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DFG likely to appeal class ruling in pike lawsuit

Diana Jorgenson
Portola Reporter

For more than a year, the class action lawsuit of eastern county citizens and the city of Portola versus the California Department of Fish and Game over economic impacts of the Pike Eradication Project was out of public sight, until Judge Hilde’s ruling to certify the plaintiffs as a class a couple of weeks ago.


In an update to Portola’s city council at its regular meeting Aug. 25, City Attorney Steve Gross reported he attended a case management conference for the court to meet with attorneys from both sides of the pike economic impact lawsuit the previous Monday to discuss procedural issues and timelines.

“At that case management conference, the attorney for the state of California informed the court that they were working on their writ as we spoke, which means they will file a writ to appeal the court’s decision. Based on that representation by the state, the court stayed everything for a month,” Gross said.

Speaking on behalf of the Department of Fish and Game, Jordan Traverso, deputy director of Communications, Education and Outreach, declined to comment.

“The department has a longstanding policy that prohibits us from commenting on ongoing litigation,” he said.

Judge Hilde’s comprehensive, 22-page ruling granted class certification with three subgroups. Class A is comprised of persons and entities having businesses in the Lake Davis area that filed claims with the California Claims Board that were rejected.

Class B is composed of persons and entities owning real estate in the area that filed claims that were rejected, and Class C is for persons, entities or political subdivisions injured by the 2007 poisoning that filed claims that were rejected.

Class C consists of the city of Portola, but was designed to incorporate Grizzly Lake Resort Improvement District and Plumas County should they file, which they did not.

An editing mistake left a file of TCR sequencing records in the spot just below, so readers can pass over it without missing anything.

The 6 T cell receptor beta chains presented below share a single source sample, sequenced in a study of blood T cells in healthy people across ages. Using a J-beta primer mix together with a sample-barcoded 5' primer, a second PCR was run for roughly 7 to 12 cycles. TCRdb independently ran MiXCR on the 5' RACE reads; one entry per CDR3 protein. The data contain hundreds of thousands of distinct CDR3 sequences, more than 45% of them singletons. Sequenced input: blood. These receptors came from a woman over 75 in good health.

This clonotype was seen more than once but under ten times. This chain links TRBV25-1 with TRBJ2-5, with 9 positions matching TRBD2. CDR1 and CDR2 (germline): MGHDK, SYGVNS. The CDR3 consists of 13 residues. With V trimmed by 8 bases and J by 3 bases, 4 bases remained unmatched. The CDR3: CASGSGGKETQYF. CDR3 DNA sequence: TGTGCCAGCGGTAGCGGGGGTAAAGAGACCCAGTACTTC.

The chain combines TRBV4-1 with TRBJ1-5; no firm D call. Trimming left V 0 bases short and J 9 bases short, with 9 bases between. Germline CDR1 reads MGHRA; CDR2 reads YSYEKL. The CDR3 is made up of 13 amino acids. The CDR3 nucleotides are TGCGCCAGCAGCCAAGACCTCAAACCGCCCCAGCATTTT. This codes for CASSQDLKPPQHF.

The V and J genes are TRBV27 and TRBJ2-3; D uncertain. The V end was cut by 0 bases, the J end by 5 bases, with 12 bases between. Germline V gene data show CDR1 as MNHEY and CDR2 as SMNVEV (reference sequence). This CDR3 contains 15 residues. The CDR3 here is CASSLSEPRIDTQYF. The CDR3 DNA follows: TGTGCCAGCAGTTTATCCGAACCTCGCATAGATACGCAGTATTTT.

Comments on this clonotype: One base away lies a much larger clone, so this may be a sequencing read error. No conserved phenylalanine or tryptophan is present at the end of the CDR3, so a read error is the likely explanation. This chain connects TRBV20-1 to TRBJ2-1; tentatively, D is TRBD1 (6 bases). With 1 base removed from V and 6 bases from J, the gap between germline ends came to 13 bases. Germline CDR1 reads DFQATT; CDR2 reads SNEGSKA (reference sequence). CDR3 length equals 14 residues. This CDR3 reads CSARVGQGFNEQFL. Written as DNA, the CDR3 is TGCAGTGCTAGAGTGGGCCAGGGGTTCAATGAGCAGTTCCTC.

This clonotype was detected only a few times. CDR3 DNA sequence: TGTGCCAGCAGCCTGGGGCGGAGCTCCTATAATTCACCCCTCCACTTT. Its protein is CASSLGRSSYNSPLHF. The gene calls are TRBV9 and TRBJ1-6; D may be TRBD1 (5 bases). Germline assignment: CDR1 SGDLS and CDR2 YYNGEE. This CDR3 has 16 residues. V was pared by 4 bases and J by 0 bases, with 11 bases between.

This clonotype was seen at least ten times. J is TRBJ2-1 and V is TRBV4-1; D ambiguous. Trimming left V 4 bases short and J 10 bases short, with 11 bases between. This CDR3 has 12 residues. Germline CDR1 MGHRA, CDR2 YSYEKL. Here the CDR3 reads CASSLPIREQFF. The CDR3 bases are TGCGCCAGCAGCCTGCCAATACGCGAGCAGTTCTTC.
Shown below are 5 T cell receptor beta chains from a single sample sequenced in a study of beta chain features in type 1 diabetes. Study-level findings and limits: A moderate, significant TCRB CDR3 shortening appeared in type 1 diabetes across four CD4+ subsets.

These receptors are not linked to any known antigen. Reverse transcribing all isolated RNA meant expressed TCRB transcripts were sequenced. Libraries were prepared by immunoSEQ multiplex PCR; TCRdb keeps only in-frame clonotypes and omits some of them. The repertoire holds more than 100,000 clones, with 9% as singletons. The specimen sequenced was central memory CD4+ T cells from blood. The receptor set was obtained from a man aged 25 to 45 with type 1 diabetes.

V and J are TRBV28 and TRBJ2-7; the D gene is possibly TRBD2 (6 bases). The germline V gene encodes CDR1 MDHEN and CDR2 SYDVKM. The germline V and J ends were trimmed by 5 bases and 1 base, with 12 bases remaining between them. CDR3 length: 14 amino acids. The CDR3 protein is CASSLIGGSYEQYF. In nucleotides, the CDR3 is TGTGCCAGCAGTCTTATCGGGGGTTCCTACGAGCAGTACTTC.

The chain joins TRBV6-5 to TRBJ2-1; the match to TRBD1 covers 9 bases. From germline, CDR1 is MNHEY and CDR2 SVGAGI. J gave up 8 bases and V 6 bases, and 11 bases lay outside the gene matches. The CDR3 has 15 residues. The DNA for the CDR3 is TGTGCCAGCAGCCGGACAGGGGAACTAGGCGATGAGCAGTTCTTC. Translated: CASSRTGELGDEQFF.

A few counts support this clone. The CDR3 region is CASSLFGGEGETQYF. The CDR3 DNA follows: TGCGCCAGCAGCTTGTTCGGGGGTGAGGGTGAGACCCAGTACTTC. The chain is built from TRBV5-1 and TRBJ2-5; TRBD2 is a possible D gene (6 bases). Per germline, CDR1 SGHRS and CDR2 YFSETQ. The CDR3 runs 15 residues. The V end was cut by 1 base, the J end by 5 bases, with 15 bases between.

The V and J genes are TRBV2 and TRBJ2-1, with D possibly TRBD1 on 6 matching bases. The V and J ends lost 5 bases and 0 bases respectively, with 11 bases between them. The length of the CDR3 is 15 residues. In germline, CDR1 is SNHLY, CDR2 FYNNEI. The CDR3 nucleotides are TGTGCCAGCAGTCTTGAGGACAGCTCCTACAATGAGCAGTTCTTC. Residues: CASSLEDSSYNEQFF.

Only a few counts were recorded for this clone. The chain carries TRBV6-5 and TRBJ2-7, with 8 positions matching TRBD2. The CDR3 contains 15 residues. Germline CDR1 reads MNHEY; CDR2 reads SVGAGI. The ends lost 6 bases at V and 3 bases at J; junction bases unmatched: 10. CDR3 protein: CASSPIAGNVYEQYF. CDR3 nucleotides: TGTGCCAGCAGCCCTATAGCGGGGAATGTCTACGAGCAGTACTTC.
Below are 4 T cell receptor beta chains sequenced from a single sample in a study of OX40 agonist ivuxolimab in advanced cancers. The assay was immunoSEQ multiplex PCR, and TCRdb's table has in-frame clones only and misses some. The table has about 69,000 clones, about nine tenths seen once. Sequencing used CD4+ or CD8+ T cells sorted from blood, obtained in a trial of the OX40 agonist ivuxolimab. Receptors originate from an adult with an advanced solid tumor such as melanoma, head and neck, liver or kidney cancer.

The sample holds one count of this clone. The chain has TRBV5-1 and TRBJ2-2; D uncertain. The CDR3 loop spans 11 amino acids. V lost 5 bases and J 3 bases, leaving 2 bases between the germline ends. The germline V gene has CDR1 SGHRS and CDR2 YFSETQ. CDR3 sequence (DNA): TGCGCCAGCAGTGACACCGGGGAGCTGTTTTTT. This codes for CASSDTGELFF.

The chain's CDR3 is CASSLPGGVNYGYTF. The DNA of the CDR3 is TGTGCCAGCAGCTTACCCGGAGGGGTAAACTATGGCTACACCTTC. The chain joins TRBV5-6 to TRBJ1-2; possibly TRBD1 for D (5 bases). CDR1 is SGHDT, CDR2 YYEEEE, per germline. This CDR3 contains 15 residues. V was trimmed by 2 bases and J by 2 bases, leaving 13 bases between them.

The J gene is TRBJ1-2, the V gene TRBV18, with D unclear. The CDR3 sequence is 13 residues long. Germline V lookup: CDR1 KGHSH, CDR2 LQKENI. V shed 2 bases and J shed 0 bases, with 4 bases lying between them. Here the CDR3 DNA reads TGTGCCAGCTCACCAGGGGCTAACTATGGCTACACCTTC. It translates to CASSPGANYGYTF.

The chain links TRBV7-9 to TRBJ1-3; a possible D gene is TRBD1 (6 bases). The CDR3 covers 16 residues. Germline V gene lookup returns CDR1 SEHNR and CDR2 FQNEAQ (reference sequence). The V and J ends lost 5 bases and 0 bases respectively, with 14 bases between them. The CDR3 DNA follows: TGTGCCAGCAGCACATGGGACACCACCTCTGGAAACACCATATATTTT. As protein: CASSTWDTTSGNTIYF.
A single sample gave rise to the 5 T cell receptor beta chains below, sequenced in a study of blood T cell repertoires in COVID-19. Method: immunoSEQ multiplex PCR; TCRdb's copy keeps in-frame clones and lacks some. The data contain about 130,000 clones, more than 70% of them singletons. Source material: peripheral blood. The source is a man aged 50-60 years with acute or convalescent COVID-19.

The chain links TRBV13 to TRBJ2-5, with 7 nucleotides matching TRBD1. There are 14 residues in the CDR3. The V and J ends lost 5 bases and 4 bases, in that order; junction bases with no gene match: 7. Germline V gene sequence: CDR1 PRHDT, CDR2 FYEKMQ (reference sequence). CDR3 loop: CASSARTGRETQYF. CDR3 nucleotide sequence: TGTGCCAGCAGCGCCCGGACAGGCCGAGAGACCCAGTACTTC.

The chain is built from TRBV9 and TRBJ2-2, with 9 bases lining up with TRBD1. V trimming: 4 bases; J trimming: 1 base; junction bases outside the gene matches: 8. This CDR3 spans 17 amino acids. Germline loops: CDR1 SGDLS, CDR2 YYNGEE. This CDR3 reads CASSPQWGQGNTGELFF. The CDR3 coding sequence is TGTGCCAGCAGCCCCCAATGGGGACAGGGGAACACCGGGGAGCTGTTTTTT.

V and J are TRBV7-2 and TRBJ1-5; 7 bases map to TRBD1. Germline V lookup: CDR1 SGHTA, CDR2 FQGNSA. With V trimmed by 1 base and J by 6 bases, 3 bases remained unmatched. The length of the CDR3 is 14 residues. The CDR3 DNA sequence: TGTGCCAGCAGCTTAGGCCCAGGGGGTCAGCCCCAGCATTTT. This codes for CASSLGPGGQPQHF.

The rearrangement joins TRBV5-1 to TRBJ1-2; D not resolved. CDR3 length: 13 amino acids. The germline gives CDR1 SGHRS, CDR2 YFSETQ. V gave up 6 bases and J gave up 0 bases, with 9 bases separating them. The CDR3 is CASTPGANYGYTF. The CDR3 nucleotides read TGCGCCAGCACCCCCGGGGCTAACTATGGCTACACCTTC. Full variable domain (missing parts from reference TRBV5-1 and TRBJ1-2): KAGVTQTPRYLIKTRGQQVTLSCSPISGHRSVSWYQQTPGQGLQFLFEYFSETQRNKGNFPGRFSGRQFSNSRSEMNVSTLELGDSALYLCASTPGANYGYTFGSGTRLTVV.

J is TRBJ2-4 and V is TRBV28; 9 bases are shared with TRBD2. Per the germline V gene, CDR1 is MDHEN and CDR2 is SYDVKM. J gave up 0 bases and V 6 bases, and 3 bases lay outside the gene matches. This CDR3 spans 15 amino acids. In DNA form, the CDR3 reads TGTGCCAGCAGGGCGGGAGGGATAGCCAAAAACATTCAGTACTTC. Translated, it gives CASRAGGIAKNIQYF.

Judge Hilde found sufficient commonality in the complaints filed with the Victims’ Compensation Board to qualify as a class, with differences accounted for by the three subclasses.

She also found it beneficial to avoid multiple lawsuits since more than 102 litigants had retained class counsel. Since more claims were filed with the claims board than retained counsel — up to 200 according to estimates in the ruling — it is possible those claimants might also file suit.

Anyone who did not file a claim with the state in 2008 would be ineligible to join the suit at this point.

According to Hilde’s ruling, individual damages would still require proving and would be determined through an administrative proceeding at a later date.

David Diepenbrock, attorney for individual plaintiffs, and Gross, attorney for Portola, both emphasized going to trial was not the only way the case could proceed.

They continue to talk to legislators about creating legislation to provide compensation to those claiming damages from the poisoning of Lake Davis.

Senator Dave Cox was supportive of the idea, but because of state budget problems, he felt he needed the governor’s support. Since Cox’s death, the attorneys are looking for another legislator to champion their cause.

“It would be more efficient and save everyone money,” said Diepenbrock.

At the last city council meeting, Gross also brought a resolution before the council for an addendum to the contract between the city and the plaintiffs’ law firms, Diepenbrock Harrison (Sacramento) and Robertson and Benevento (Reno, Nev.).

The addendum adds clarity and strength to the city attorney retaining complete control and veto power regarding the city’s claim before the state.

Gross said the original agreement stipulated the same, but a recent Supreme Court decision regarding contingency fee arrangements in class action suits, made it advisable to clarify the language. The council approved the resolution before going on to discuss the case.

In answer to a question from citizen Bill Mainland as to how this veto power affected the other plaintiffs, Gross replied, “Not at all. The city only has veto powers over the settlement of its claim and with respect to the strategy regarding its claim. The city couldn’t veto any settlement with respect to any other plaintiff.”

He also explained contingency fee arrangements. “What we have here basically provides that we (the city) don’t pay money unless we prevail in the lawsuit. The recovery of the fee is based on the success of the lawsuit.”

Gross felt that the percentages in the contract (17 percent of net recovery to the city if settled before it goes to trial and 33 percent thereafter) were “favorable costs to the city.” He said generally 33 percent of the amount recovered went to attorney fees before trial and up to 40 percent thereafter.

Citizen Larry Douglas asked Gross how long the suit was likely to take.

Gross responded, “This could be a complex case. It’s not likely to be resolved in less than a year.”

But, Gross said, “The good news is: The class was certified. The state now has an uphill battle to appeal and overturn that decision.”

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